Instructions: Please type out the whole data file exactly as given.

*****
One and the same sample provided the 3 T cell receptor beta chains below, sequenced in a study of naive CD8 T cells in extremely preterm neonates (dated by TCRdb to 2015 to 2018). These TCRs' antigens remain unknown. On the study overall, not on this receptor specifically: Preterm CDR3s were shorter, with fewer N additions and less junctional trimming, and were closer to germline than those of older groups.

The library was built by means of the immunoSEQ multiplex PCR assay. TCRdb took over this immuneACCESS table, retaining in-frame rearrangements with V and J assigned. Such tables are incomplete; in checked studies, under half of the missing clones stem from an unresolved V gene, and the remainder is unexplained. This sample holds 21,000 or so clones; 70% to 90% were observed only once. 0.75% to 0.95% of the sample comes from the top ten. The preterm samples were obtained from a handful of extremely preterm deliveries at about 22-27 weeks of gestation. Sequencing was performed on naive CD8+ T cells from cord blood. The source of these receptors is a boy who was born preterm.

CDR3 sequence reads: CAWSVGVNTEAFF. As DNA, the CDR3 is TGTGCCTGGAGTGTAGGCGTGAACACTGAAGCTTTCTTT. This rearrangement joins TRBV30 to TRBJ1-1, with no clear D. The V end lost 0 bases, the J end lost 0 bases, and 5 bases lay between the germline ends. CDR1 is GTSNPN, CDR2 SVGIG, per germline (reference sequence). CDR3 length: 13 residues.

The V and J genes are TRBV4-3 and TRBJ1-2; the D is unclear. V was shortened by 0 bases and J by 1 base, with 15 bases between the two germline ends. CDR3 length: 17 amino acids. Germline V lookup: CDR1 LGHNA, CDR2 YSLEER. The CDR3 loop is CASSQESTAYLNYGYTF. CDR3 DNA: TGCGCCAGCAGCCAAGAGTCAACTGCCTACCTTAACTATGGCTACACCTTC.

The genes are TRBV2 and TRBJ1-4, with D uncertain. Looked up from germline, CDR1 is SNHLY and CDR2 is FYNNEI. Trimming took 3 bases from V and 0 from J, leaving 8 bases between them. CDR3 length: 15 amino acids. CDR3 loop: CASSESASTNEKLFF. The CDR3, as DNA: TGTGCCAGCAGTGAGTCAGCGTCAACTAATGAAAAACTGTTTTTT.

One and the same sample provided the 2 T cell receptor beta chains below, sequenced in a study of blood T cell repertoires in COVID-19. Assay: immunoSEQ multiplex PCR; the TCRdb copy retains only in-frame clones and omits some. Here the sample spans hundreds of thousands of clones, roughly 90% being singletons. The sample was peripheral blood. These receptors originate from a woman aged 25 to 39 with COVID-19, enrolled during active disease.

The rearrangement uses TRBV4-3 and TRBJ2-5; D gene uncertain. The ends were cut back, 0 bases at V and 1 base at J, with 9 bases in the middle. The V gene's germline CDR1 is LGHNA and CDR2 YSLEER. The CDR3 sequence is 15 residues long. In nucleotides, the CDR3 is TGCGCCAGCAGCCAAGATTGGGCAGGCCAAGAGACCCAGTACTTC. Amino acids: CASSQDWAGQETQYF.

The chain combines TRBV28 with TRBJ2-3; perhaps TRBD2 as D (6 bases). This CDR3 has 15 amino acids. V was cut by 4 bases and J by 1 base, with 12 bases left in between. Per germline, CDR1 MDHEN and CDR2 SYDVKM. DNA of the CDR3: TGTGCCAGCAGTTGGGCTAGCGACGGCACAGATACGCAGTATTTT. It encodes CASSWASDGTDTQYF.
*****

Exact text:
One and the same sample provided the 3 T cell receptor beta chains below, sequenced in a study of naive CD8 T cells in extremely preterm neonates (dated by TCRdb to 2015 to 2018). These TCRs' antigens remain unknown. On the study overall, not on this receptor specifically: Preterm CDR3s were shorter, with fewer N additions and less junctional trimming, and were closer to germline than those of older groups.

The library was built by means of the immunoSEQ multiplex PCR assay. TCRdb took over this immuneACCESS table, retaining in-frame rearrangements with V and J assigned. Such tables are incomplete; in checked studies, under half of the missing clones stem from an unresolved V gene, and the remainder is unexplained. This sample holds 21,000 or so clones; 70% to 90% were observed only once. 0.75% to 0.95% of the sample comes from the top ten. The preterm samples were obtained from a handful of extremely preterm deliveries at about 22-27 weeks of gestation. Sequencing was performed on naive CD8+ T cells from cord blood. The source of these receptors is a boy who was born preterm.

CDR3 sequence reads: CAWSVGVNTEAFF. As DNA, the CDR3 is TGTGCCTGGAGTGTAGGCGTGAACACTGAAGCTTTCTTT. This rearrangement joins TRBV30 to TRBJ1-1, with no clear D. The V end lost 0 bases, the J end lost 0 bases, and 5 bases lay between the germline ends. CDR1 is GTSNPN, CDR2 SVGIG, per germline (reference sequence). CDR3 length: 13 residues.

The V and J genes are TRBV4-3 and TRBJ1-2; the D is unclear. V was shortened by 0 bases and J by 1 base, with 15 bases between the two germline ends. CDR3 length: 17 amino acids. Germline V lookup: CDR1 LGHNA, CDR2 YSLEER. The CDR3 loop is CASSQESTAYLNYGYTF. CDR3 DNA: TGCGCCAGCAGCCAAGAGTCAACTGCCTACCTTAACTATGGCTACACCTTC.

The genes are TRBV2 and TRBJ1-4, with D uncertain. Looked up from germline, CDR1 is SNHLY and CDR2 is FYNNEI. Trimming took 3 bases from V and 0 from J, leaving 8 bases between them. CDR3 length: 15 amino acids. CDR3 loop: CASSESASTNEKLFF. The CDR3, as DNA: TGTGCCAGCAGTGAGTCAGCGTCAACTAATGAAAAACTGTTTTTT.

One and the same sample provided the 2 T cell receptor beta chains below, sequenced in a study of blood T cell repertoires in COVID-19. Assay: immunoSEQ multiplex PCR; the TCRdb copy retains only in-frame clones and omits some. Here the sample spans hundreds of thousands of clones, roughly 90% being singletons. The sample was peripheral blood. These receptors originate from a woman aged 25 to 39 with COVID-19, enrolled during active disease.

The rearrangement uses TRBV4-3 and TRBJ2-5; D gene uncertain. The ends were cut back, 0 bases at V and 1 base at J, with 9 bases in the middle. The V gene's germline CDR1 is LGHNA and CDR2 YSLEER. The CDR3 sequence is 15 residues long. In nucleotides, the CDR3 is TGCGCCAGCAGCCAAGATTGGGCAGGCCAAGAGACCCAGTACTTC. Amino acids: CASSQDWAGQETQYF.

The chain combines TRBV28 with TRBJ2-3; perhaps TRBD2 as D (6 bases). This CDR3 has 15 amino acids. V was cut by 4 bases and J by 1 base, with 12 bases left in between. Per germline, CDR1 MDHEN and CDR2 SYDVKM. DNA of the CDR3: TGTGCCAGCAGTTGGGCTAGCGACGGCACAGATACGCAGTATTTT. It encodes CASSWASDGTDTQYF.